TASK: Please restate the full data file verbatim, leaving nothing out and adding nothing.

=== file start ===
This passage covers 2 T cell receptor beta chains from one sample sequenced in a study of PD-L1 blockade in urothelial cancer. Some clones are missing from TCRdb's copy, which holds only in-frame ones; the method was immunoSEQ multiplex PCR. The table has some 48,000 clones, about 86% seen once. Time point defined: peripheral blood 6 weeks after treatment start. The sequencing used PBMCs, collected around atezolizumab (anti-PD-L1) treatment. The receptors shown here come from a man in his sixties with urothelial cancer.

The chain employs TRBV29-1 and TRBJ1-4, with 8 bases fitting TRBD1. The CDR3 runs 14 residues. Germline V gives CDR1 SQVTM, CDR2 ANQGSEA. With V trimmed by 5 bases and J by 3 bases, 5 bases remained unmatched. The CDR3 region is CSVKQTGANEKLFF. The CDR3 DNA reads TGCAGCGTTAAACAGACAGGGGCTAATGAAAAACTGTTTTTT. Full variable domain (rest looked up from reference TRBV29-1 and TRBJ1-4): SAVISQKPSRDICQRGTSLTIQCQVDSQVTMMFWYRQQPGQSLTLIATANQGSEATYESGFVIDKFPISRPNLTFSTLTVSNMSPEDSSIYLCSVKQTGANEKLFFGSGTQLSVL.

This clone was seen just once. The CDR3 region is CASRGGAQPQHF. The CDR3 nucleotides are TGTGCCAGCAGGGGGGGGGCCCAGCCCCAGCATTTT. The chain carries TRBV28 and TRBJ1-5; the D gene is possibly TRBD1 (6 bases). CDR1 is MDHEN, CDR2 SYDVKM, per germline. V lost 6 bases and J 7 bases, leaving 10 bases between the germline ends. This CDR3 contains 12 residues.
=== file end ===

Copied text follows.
This passage covers 2 T cell receptor beta chains from one sample sequenced in a study of PD-L1 blockade in urothelial cancer. Some clones are missing from TCRdb's copy, which holds only in-frame ones; the method was immunoSEQ multiplex PCR. The table has some 48,000 clones, about 86% seen once. Time point defined: peripheral blood 6 weeks after treatment start. The sequencing used PBMCs, collected around atezolizumab (anti-PD-L1) treatment. The receptors shown here come from a man in his sixties with urothelial cancer.

The chain employs TRBV29-1 and TRBJ1-4, with 8 bases fitting TRBD1. The CDR3 runs 14 residues. Germline V gives CDR1 SQVTM, CDR2 ANQGSEA. With V trimmed by 5 bases and J by 3 bases, 5 bases remained unmatched. The CDR3 region is CSVKQTGANEKLFF. The CDR3 DNA reads TGCAGCGTTAAACAGACAGGGGCTAATGAAAAACTGTTTTTT. Full variable domain (rest looked up from reference TRBV29-1 and TRBJ1-4): SAVISQKPSRDICQRGTSLTIQCQVDSQVTMMFWYRQQPGQSLTLIATANQGSEATYESGFVIDKFPISRPNLTFSTLTVSNMSPEDSSIYLCSVKQTGANEKLFFGSGTQLSVL.

This clone was seen just once. The CDR3 region is CASRGGAQPQHF. The CDR3 nucleotides are TGTGCCAGCAGGGGGGGGGCCCAGCCCCAGCATTTT. The chain carries TRBV28 and TRBJ1-5; the D gene is possibly TRBD1 (6 bases). CDR1 is MDHEN, CDR2 SYDVKM, per germline. V lost 6 bases and J 7 bases, leaving 10 bases between the germline ends. This CDR3 contains 12 residues.